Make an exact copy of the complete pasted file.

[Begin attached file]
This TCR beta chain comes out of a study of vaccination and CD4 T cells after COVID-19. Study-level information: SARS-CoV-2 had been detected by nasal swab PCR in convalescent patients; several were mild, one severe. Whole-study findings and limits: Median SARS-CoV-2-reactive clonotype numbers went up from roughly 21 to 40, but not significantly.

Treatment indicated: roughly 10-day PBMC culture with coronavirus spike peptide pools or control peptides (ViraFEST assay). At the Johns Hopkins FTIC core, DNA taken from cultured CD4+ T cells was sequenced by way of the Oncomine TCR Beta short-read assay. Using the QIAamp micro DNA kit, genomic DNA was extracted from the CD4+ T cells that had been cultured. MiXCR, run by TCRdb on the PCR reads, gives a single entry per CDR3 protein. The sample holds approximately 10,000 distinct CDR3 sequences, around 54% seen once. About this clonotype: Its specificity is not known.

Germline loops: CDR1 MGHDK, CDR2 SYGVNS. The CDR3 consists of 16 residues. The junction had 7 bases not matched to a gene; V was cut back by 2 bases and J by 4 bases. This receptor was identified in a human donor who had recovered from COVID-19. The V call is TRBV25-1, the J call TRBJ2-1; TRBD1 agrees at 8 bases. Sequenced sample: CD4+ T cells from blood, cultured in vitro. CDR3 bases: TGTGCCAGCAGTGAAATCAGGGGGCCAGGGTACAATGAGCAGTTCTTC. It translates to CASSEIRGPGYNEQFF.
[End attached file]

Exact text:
This TCR beta chain comes out of a study of vaccination and CD4 T cells after COVID-19. Study-level information: SARS-CoV-2 had been detected by nasal swab PCR in convalescent patients; several were mild, one severe. Whole-study findings and limits: Median SARS-CoV-2-reactive clonotype numbers went up from roughly 21 to 40, but not significantly.

Treatment indicated: roughly 10-day PBMC culture with coronavirus spike peptide pools or control peptides (ViraFEST assay). At the Johns Hopkins FTIC core, DNA taken from cultured CD4+ T cells was sequenced by way of the Oncomine TCR Beta short-read assay. Using the QIAamp micro DNA kit, genomic DNA was extracted from the CD4+ T cells that had been cultured. MiXCR, run by TCRdb on the PCR reads, gives a single entry per CDR3 protein. The sample holds approximately 10,000 distinct CDR3 sequences, around 54% seen once. About this clonotype: Its specificity is not known.

Germline loops: CDR1 MGHDK, CDR2 SYGVNS. The CDR3 consists of 16 residues. The junction had 7 bases not matched to a gene; V was cut back by 2 bases and J by 4 bases. This receptor was identified in a human donor who had recovered from COVID-19. The V call is TRBV25-1, the J call TRBJ2-1; TRBD1 agrees at 8 bases. Sequenced sample: CD4+ T cells from blood, cultured in vitro. CDR3 bases: TGTGCCAGCAGTGAAATCAGGGGGCCAGGGTACAATGAGCAGTTCTTC. It translates to CASSEIRGPGYNEQFF.